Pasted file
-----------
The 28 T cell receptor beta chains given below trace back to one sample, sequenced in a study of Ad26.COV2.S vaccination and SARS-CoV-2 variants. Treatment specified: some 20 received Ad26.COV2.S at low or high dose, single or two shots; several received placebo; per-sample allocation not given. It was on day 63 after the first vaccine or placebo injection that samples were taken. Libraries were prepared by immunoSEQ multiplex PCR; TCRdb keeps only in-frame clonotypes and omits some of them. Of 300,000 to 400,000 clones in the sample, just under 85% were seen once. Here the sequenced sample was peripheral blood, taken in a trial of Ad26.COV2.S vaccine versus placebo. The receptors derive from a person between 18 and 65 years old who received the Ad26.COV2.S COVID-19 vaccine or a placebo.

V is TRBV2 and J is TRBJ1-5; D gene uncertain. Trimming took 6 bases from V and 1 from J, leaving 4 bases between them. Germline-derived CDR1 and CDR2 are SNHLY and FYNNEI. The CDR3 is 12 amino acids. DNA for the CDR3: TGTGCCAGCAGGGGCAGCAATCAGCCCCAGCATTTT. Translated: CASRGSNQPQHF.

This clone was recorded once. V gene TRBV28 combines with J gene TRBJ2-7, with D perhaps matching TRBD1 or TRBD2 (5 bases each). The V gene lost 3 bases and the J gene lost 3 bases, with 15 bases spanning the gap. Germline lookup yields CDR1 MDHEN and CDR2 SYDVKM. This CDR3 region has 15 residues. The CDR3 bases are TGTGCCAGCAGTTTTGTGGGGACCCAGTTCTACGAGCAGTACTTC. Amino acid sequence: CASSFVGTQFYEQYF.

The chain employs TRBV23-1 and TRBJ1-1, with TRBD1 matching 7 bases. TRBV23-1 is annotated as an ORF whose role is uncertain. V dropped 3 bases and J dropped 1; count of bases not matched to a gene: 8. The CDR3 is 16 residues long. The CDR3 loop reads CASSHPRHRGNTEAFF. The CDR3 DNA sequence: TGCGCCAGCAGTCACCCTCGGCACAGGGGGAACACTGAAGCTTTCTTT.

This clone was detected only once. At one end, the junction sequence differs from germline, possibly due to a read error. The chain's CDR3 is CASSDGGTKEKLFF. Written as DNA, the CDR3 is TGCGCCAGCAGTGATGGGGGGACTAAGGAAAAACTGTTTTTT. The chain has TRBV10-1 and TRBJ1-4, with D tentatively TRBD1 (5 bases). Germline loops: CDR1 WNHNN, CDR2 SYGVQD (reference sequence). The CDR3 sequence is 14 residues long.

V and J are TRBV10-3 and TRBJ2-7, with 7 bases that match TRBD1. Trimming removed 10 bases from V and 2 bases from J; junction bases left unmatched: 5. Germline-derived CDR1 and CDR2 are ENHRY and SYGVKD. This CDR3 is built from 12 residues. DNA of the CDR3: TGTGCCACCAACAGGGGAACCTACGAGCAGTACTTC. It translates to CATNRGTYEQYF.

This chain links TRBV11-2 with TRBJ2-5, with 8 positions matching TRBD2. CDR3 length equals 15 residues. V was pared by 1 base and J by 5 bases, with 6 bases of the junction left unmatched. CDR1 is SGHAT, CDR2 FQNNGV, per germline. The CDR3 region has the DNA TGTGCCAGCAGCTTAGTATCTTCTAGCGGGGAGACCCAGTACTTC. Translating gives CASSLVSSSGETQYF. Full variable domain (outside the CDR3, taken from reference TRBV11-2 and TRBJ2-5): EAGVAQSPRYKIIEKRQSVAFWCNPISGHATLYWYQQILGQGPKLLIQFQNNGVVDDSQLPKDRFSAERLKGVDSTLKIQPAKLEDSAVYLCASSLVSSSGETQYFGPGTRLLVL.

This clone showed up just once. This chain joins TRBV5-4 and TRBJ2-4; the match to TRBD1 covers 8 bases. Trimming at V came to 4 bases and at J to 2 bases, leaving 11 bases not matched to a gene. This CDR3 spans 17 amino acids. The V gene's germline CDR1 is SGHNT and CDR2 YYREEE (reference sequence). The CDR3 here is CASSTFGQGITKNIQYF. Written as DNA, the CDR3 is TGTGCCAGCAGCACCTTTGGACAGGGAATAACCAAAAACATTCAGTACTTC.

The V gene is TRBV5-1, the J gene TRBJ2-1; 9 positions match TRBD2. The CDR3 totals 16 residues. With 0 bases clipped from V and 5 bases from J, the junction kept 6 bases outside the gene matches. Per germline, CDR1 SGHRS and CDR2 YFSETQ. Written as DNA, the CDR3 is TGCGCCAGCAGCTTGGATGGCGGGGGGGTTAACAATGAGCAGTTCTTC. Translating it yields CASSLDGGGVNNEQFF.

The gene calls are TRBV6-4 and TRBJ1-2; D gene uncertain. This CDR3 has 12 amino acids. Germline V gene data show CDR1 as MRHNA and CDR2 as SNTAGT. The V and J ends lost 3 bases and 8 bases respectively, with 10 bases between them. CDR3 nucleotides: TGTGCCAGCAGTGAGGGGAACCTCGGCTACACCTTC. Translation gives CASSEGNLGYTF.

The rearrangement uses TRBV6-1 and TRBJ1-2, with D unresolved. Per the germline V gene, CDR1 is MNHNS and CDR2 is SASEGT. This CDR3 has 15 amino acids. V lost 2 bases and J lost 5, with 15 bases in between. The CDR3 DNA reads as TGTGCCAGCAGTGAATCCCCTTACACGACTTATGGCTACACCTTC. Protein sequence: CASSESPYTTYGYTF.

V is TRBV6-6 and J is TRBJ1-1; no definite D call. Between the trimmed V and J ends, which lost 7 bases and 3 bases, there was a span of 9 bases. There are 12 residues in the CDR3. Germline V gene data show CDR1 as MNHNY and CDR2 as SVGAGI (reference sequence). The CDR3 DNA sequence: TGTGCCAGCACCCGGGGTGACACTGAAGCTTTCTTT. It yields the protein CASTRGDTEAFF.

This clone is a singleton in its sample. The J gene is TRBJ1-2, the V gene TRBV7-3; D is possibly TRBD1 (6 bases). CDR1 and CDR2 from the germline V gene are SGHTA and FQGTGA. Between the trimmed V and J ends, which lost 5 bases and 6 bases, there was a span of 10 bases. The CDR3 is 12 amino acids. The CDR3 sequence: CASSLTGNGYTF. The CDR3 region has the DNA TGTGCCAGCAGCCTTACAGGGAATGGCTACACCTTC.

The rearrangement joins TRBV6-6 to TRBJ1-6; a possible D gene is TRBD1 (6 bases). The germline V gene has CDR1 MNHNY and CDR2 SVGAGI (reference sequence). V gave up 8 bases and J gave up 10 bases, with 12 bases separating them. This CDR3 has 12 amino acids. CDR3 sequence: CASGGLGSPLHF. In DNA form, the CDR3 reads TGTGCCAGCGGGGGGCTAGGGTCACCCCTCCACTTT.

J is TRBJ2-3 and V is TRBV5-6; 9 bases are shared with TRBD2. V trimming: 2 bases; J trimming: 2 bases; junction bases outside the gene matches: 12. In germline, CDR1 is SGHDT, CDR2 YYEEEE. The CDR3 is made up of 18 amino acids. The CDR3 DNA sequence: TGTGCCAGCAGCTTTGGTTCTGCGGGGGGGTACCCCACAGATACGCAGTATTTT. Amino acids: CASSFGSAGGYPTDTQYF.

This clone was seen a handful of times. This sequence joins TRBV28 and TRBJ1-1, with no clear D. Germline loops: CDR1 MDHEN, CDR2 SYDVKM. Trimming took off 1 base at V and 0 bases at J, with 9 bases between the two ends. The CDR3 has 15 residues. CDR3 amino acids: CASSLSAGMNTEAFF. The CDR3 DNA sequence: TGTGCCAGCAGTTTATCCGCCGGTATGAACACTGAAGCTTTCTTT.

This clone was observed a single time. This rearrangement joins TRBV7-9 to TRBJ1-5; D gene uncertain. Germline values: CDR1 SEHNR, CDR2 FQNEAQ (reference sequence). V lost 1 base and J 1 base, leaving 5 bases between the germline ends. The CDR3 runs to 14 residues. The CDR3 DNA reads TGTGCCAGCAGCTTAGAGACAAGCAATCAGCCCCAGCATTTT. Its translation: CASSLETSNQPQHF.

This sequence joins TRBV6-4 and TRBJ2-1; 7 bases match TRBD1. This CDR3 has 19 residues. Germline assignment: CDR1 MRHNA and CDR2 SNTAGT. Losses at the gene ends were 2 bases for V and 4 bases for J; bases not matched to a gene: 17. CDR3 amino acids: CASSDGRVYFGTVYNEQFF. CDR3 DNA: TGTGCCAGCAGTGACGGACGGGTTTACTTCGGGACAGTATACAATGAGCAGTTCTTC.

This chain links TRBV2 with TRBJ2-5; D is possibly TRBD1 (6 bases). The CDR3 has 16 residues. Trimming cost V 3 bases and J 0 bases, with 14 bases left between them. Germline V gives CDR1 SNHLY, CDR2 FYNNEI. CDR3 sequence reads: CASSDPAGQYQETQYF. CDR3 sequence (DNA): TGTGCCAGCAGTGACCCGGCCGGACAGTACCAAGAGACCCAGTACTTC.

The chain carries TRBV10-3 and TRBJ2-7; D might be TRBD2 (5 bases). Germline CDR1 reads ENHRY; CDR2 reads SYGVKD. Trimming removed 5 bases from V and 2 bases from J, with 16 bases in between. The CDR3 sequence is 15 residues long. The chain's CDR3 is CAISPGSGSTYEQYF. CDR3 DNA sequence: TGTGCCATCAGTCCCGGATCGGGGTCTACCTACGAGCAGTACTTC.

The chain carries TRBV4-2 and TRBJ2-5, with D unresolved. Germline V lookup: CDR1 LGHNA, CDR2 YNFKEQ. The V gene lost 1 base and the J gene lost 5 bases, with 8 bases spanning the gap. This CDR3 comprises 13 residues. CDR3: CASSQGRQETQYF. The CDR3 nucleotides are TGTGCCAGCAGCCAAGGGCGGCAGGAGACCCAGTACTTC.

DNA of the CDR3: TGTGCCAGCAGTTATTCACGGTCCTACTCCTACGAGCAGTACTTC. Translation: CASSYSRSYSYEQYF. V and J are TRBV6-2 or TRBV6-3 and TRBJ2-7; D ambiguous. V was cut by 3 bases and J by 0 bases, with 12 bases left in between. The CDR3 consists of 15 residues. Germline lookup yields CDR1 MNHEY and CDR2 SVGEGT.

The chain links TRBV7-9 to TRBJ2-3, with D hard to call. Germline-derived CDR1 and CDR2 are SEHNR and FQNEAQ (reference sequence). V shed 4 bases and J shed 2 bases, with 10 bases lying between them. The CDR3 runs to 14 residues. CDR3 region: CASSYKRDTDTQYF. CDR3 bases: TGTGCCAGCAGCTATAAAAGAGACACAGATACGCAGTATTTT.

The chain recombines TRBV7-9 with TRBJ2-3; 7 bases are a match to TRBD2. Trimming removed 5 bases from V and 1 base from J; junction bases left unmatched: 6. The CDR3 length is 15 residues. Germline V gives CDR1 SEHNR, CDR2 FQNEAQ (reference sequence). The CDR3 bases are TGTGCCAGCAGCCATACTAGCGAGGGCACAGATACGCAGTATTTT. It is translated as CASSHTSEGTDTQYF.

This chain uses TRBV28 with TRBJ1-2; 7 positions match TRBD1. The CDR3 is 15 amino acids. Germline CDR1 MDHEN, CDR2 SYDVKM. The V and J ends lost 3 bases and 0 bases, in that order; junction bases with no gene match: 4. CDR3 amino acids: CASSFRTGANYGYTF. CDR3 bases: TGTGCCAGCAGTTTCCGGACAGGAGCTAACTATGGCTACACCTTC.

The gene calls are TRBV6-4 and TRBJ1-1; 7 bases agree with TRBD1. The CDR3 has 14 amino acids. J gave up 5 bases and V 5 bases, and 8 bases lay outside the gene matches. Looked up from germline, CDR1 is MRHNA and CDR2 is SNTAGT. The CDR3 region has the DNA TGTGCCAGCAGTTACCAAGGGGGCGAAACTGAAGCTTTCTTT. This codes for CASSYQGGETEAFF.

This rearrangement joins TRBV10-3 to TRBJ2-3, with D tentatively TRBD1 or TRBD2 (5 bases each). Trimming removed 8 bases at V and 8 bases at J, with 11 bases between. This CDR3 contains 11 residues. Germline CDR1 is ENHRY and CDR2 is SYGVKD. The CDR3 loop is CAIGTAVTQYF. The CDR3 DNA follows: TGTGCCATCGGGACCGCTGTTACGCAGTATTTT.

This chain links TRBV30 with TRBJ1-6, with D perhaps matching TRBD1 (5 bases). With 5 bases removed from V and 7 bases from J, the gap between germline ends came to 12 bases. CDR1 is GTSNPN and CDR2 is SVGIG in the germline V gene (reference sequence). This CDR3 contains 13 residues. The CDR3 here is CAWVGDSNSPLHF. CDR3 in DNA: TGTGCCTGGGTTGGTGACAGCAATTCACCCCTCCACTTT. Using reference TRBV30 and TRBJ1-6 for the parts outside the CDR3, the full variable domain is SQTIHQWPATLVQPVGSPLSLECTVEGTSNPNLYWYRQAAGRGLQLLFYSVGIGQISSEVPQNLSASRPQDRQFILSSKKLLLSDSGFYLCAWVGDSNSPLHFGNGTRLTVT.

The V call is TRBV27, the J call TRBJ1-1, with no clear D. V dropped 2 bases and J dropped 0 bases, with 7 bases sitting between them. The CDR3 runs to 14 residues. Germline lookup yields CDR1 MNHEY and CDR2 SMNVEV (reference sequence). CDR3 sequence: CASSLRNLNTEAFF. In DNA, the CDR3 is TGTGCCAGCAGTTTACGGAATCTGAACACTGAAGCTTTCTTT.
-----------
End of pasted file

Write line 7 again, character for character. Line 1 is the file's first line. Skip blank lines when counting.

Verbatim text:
This chain links TRBV11-2 with TRBJ2-5, with 8 positions matching TRBD2. CDR3 length equals 15 residues. V was pared by 1 base and J by 5 bases, with 6 bases of the junction left unmatched. CDR1 is SGHAT, CDR2 FQNNGV, per germline. The CDR3 region has the DNA TGTGCCAGCAGCTTAGTATCTTCTAGCGGGGAGACCCAGTACTTC. Translating gives CASSLVSSSGETQYF. Full variable domain (outside the CDR3, taken from reference TRBV11-2 and TRBJ2-5): EAGVAQSPRYKIIEKRQSVAFWCNPISGHATLYWYQQILGQGPKLLIQFQNNGVVDDSQLPKDRFSAERLKGVDSTLKIQPAKLEDSAVYLCASSLVSSSGETQYFGPGTRLLVL.